With the tee up on a bluff furnishing a wide view of the sea, and with the wind usually helping, you can envision how Nicklaus might have driven all 385 yards of it. He caught one just right and strung it out over the sand hills, hit a downslope and burned a path through the whin up to the putting surface.
It might well have been this good fortune back in 1962 that encouraged Jack to take out the driver at Troon's 11th the day he had to sink a good putt for a 10. The 11th hole is 485 yards of railroad track on the right and clusters of whin on the left. The fairway is nothing but moguls all the way with the tiny green hard by another of those old stone fences. This is the hole Palmer won the Open on, for he played it with a 3, two 4s and a 5—four under—by using a one-iron off the tee and a two-iron to the green.
My caddie at Troon, Peter Neil, who happened to have toted Sam Snead's bag in the 1962 Open, gave me the driver at the 11th and when we lost sight of the ball soaring out over the whin, he consoled me the way a good caddie should.
"You're just not with it today, Sir," he said.
Troon makes no claim to being among the oldest clubs in Scotland, seeing as how it wasn't built until just the other day—1878—but like any other self-respecting private domain for gentlemen golfers, it has a set of relics that are said to be the oldest in Britain. Mr. A. Sweet proudly pointed to the trophy case and said those clubs were found in a cupboard wrapped in a newspaper dated 1741.
"I think Laurie Auchterlonie at St. Andrews is getting ready to discover a set from 1740," I said.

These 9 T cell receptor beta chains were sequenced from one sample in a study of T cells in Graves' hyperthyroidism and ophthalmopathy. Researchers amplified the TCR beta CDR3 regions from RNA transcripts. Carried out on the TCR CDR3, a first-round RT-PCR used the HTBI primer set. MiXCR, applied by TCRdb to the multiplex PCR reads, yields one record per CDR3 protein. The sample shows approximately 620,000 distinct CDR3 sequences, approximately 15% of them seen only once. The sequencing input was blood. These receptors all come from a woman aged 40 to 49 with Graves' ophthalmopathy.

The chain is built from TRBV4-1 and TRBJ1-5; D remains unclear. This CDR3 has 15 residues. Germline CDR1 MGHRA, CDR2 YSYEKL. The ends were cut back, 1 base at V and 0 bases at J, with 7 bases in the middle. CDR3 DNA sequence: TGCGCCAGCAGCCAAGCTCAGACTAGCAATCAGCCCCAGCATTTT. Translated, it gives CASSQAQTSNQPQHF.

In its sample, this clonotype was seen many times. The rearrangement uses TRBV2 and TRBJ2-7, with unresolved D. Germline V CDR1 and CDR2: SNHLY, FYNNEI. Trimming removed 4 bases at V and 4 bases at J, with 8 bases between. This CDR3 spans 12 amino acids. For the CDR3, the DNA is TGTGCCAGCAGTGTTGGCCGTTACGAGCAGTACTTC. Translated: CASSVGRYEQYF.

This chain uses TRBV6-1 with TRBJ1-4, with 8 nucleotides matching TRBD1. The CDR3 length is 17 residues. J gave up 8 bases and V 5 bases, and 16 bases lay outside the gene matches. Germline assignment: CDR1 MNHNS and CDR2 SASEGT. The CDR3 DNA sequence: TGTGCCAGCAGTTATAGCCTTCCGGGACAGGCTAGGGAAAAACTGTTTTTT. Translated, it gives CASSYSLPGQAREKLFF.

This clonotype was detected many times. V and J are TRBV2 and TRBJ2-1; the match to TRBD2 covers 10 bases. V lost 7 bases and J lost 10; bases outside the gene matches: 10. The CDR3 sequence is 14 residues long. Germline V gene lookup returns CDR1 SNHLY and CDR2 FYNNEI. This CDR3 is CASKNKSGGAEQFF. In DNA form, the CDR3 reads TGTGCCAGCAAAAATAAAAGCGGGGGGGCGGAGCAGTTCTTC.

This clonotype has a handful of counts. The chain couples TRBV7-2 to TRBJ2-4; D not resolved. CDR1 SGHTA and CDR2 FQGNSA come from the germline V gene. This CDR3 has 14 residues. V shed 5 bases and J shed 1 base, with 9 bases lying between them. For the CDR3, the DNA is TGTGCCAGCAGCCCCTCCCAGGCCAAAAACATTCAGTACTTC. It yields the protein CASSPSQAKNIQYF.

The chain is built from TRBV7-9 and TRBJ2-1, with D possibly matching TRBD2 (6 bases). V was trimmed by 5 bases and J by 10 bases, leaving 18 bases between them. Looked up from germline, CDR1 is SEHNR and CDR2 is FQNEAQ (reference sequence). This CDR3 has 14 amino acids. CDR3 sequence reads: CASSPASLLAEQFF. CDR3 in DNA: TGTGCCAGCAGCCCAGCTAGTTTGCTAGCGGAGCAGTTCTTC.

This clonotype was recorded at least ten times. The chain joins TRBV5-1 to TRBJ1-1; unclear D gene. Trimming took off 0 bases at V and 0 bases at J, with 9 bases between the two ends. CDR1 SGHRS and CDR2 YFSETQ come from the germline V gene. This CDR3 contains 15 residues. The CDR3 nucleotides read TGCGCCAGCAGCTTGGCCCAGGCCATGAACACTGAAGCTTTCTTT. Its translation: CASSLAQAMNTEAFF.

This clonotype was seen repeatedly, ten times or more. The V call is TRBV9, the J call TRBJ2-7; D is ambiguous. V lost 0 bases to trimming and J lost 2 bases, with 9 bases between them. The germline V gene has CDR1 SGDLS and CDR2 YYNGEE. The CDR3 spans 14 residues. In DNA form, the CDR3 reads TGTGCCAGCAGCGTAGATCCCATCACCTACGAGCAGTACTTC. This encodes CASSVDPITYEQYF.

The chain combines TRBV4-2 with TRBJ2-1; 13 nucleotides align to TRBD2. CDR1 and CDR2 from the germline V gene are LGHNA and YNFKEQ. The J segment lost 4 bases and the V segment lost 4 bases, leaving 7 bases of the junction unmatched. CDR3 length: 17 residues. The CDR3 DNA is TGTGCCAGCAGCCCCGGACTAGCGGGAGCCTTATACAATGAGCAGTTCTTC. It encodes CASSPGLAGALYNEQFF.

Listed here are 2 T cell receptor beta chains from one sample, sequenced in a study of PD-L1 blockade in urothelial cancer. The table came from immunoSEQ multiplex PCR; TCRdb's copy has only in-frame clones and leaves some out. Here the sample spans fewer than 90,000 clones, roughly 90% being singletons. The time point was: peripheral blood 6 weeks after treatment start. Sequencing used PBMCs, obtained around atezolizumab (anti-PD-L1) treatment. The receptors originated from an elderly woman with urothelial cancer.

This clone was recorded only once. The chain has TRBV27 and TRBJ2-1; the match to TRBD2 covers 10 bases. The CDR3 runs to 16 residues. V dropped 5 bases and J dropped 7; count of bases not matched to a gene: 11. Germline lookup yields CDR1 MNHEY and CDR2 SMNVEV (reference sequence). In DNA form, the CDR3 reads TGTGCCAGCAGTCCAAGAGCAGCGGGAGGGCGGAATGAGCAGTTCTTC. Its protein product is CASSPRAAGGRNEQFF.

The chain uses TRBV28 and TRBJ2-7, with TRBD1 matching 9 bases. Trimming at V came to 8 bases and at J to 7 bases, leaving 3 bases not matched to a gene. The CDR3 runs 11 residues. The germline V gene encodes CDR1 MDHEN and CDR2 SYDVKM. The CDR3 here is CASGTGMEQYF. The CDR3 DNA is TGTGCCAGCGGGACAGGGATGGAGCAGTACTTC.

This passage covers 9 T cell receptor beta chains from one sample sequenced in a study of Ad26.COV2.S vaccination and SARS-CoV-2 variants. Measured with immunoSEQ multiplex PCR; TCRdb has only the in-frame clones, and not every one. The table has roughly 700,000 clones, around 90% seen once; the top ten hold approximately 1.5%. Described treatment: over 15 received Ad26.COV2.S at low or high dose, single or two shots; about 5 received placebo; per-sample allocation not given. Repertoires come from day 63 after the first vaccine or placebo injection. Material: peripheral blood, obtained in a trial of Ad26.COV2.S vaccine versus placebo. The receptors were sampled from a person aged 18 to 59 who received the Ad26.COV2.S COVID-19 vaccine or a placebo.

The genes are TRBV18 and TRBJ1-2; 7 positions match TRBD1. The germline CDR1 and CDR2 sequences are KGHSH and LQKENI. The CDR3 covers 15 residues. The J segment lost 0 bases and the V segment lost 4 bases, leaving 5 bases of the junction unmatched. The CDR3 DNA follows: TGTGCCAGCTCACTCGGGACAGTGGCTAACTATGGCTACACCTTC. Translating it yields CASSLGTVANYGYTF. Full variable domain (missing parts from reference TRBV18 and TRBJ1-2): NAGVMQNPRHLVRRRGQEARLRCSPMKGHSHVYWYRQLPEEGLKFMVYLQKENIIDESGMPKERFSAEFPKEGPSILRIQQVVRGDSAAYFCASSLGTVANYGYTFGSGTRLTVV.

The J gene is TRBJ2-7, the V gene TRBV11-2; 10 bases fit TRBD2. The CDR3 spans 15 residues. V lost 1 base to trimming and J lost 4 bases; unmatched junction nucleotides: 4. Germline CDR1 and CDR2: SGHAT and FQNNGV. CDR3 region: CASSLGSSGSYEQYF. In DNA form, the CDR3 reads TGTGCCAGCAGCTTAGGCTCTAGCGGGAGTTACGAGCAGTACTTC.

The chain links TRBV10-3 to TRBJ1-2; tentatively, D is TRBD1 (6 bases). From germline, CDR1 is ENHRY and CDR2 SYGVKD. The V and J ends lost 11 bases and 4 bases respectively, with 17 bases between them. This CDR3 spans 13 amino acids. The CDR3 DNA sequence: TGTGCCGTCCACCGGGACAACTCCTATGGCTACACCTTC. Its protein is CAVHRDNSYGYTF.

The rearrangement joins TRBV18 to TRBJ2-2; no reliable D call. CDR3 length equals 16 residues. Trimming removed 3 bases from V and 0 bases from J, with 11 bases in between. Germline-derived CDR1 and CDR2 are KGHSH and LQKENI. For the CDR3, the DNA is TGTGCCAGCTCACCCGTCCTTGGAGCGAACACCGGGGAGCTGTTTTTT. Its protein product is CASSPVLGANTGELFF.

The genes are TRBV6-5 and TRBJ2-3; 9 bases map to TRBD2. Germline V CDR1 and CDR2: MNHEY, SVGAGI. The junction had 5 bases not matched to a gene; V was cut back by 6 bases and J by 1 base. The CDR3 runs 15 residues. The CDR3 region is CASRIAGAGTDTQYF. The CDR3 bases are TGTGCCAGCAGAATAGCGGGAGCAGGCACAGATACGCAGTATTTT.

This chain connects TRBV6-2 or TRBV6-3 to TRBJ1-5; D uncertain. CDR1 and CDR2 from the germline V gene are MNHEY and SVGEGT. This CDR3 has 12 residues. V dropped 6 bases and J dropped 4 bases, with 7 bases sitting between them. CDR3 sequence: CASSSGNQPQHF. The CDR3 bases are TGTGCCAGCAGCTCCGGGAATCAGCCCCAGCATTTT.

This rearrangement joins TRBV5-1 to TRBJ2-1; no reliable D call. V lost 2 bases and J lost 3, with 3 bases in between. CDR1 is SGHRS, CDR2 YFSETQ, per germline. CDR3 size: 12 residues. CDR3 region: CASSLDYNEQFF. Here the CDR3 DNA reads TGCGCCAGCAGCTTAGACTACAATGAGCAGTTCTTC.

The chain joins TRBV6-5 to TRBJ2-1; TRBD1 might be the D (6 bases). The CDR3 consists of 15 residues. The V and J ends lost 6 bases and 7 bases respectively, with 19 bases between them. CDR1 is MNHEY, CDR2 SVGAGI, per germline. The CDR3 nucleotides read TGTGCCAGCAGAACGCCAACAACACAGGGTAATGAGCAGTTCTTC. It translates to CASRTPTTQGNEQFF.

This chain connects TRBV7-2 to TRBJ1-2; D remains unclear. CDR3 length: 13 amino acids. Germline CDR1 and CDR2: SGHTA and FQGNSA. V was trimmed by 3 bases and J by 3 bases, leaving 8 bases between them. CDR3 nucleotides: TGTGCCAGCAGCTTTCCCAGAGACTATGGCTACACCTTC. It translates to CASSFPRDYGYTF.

Mr. A. Sweet did not laugh.
The crass American would not think much of a clubhouse at a Scottish links, be it Troon or Prestwick or most anywhere. There are no tennis courts, of course, and no swimming pool. There is no Mixed Foursome Grill because there is no mixed. Which means no women or pros allowed inside. The pro stays in his wooden shack nearby, selling rain suits and mending clubs. The main clubhouse itself is for ex-wing commanders to eat lunch in—no smoking until after 2 p.m.—to change socks in before or after their daily 36 holes and to slump over their London Times in. If there is a shower stall down some creaking corridor, the water is chilled and hits you with all the force of a leak in the roof. On the walls of the dining room and the reading room, both of which are likely to offer a closeup view of the 18th green, will be portraits of a lot of men who look like George Washington but would rather be dead first. They will be ex-secretaries and ex-captains of the club who not only invented the mashie niblick but were survivors of the Black Hole of Calcutta.
If you are as poor at geography as I, you have to divide Scotland like this. The West Coast, where Troon and Prestwick and Turnberry are, and where I had been, is the Ireland side. From almost any point on those three courses, in other words, if you could see far enough, you would see Northern Ireland. This is also known to me as the Glasgow side which, even to the Scots, is not exactly Sutton Place. Where I was headed now was to the East Coast, the Edinburgh side, to the North Sea, to the more posh area of the country where St. Andrews, Muirfield and Carnoustie are. There is a great deal more to Scotland than just this "golf belt," which embraces the land across the midsection from Troon to Muirfield. There is, for instance, way up north, the links of Dornoch. As good a test as any, according to Keith Mackenzie, but too far away for the R&A to transport its people, chestnut palings, gallery rope, scoreboards and tents for the Open Championship. Thanks, Dornoch, but Carnoustie is as far north as the R&A cares to travel.
Actually, if one could grease himself up and swim like Florence Chadwick, he could get to Carnoustie from St. Andrews in about 30 minutes. It is just across a bay. Driving, however, takes longer because cars have to go through Dundee, which is Yonkers with, as they say, less glamour.